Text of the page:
(a) the theory that we construct our own knowledge applies to knowledge from all sources (e.g., we construct knowledge even when we read books and attend lectures). It would be interesting to test retention rates after “aha” moments that happen while listening, watching or reading, to see if there is a similar effect.
    (b) at least some studies on project based learning find that, due to the increased cognitive load of having to do the project, their are difficulties in reaching the right conclusion (e.g. finding a pattern in a project on prime numbers, and drawing the conclusion that the pattern applies globally) and in storing the learned generalization in long term memory. In other words, those kids who don’t end up having an “aha” moment during the project will do worse than if there had been no project.
    One promising alternative with good generalization and retention rates is the use of worked examples led by the teacher with participation by a large proportion of the students in the class.

  3. Eric Horowitz says:

    I’m not sure I would agree with your conclusion. I think eventually we’ll come to understand that any system which relies on a large portion of the class to voluntarily participate and leaves the teacher in front of the room is not a good one. Personally, I think we’ll end up with every kid having a computer tutor programmed to their exact skill level, witht a roaming teacher to help with misconceptions the cognitive tutors can’t solve (at least for math and science). That would be vastly superior to any project or inquiry systems we have now.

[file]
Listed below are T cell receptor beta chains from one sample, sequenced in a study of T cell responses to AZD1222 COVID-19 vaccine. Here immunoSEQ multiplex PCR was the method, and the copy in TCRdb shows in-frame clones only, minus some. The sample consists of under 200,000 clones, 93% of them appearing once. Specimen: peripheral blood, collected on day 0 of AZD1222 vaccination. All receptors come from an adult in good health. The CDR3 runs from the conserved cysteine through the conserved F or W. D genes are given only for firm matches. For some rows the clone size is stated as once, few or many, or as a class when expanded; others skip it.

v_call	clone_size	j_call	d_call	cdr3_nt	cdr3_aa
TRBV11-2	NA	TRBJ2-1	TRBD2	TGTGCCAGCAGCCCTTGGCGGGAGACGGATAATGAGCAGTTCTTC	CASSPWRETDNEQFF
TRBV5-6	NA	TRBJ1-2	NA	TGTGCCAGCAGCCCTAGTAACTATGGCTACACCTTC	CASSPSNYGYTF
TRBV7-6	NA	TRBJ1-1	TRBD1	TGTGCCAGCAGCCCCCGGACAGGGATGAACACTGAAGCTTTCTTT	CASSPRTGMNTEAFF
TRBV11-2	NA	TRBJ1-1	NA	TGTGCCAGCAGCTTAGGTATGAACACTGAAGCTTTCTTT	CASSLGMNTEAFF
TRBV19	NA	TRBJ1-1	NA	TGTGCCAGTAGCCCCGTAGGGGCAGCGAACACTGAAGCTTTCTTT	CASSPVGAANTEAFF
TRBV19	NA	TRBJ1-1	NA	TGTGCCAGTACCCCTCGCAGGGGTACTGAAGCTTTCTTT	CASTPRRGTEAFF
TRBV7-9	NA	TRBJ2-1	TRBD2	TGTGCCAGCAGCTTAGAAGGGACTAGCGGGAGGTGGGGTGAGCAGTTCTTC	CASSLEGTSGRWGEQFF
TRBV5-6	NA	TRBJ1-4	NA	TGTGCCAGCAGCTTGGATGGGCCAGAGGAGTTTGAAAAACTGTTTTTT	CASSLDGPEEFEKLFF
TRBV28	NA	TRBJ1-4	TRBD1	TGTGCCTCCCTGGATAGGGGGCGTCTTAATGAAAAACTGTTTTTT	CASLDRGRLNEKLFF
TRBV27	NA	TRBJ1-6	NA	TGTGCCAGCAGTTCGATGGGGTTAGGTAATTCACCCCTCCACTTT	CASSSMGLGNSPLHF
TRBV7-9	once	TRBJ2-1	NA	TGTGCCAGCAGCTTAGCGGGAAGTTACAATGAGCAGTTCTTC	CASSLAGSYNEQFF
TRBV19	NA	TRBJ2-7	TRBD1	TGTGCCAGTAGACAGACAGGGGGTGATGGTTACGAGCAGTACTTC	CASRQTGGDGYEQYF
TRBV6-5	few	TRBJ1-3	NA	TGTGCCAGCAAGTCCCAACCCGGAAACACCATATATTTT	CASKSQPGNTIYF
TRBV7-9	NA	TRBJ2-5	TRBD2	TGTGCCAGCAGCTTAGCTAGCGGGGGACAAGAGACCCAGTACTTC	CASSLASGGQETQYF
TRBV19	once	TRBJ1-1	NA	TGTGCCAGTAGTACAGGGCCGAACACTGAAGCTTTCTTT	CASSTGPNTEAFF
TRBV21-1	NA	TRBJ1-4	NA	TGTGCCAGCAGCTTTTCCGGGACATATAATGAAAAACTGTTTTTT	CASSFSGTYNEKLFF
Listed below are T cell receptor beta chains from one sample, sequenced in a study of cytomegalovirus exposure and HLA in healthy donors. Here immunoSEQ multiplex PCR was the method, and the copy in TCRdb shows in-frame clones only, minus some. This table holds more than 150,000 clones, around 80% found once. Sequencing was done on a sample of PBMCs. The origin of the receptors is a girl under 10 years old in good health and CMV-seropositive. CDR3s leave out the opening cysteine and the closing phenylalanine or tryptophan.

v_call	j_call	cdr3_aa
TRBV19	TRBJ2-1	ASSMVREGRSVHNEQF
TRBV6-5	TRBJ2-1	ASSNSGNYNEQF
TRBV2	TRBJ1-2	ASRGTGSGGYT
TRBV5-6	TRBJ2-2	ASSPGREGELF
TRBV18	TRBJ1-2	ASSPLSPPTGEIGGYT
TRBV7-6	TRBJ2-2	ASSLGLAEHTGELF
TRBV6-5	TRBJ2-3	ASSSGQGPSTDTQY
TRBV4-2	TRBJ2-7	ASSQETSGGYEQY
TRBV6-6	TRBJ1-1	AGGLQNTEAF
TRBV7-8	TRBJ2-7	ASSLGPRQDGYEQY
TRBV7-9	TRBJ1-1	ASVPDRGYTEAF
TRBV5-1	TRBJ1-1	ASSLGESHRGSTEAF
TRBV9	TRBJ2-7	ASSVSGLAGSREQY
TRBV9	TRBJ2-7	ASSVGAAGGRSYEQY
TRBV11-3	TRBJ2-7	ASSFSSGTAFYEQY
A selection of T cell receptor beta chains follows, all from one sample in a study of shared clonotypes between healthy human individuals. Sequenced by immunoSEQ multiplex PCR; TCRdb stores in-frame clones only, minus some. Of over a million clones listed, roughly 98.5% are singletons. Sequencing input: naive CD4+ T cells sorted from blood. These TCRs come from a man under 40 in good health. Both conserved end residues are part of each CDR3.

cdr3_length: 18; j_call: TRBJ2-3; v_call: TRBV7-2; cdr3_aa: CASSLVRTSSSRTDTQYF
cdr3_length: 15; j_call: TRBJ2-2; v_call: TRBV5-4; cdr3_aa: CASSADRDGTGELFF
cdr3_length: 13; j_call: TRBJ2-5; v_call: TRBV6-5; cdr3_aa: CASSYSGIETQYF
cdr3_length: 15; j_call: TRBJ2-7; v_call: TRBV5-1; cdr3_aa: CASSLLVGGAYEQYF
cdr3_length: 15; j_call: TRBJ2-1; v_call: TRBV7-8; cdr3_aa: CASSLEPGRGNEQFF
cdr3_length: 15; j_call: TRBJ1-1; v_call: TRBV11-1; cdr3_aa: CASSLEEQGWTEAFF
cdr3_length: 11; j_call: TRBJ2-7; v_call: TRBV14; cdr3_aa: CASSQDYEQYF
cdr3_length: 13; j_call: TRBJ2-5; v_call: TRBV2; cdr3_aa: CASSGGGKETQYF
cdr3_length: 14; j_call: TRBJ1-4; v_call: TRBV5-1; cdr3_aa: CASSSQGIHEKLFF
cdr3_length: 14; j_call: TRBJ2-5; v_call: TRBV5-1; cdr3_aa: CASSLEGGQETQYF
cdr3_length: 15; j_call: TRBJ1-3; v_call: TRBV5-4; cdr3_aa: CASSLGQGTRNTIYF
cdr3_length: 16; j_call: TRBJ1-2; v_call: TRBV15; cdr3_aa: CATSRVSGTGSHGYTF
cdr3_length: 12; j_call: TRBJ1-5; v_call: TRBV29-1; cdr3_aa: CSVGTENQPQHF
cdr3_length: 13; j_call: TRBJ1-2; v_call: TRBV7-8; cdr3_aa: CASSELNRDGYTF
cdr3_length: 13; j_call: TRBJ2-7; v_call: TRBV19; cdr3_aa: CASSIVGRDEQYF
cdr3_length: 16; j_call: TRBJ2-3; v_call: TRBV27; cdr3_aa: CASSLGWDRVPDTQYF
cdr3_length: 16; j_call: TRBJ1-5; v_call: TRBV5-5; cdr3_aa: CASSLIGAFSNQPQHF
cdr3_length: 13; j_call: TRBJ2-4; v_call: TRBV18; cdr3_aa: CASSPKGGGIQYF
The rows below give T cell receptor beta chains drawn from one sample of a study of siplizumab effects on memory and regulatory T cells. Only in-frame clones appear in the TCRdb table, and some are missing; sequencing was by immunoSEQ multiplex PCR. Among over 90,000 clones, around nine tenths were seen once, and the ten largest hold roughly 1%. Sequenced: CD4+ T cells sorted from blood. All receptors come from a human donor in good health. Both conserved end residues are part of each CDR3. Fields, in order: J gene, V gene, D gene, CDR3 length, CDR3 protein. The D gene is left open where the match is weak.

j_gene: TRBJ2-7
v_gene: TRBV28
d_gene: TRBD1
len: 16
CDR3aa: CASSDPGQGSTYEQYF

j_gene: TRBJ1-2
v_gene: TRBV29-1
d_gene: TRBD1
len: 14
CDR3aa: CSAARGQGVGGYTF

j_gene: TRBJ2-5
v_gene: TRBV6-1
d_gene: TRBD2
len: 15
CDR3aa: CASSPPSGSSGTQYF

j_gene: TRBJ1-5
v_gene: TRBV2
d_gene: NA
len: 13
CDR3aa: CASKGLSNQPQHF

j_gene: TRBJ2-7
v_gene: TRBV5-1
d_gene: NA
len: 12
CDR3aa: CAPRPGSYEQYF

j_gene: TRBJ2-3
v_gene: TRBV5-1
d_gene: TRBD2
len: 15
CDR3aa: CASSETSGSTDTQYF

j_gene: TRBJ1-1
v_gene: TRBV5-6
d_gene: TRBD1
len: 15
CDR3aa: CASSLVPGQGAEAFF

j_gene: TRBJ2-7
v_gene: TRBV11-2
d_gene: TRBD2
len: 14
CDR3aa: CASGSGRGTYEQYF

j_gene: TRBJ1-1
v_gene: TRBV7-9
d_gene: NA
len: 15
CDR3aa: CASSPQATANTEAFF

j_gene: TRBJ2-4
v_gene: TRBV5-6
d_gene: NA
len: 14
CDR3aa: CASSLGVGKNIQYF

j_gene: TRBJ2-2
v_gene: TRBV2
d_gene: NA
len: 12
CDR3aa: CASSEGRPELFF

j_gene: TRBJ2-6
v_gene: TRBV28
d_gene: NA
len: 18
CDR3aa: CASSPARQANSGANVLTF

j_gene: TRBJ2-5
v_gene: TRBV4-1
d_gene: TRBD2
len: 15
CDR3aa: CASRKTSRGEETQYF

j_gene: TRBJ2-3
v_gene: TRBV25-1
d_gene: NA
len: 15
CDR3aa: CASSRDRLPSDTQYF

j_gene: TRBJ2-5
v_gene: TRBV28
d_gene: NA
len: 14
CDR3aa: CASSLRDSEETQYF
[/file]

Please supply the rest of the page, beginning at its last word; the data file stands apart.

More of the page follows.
4. James says:

    Agreed re eventually. For now though, part of the solution has to involve a focus on what can be done in the classes we have, as they are currently set up. If there are approaches (like worked examples) that work well even for low performers in average size classes, those approaches should be preferentially implemented over approaches that show less success.

  5. Dan says:

    One small addendum I would add is that constructivism says that people learn by constructing their own knowledge — it is the way we learn, not a way we learn. It is a theory of learning that doesn’t explicitly prescribe any particular design solution.

    Constructionism on the other hand suggests that one profitable way of helping people learn is to have them create things of which they take personal ownership. A promising approach in many situations, but clearly not the best solution to every learning problem.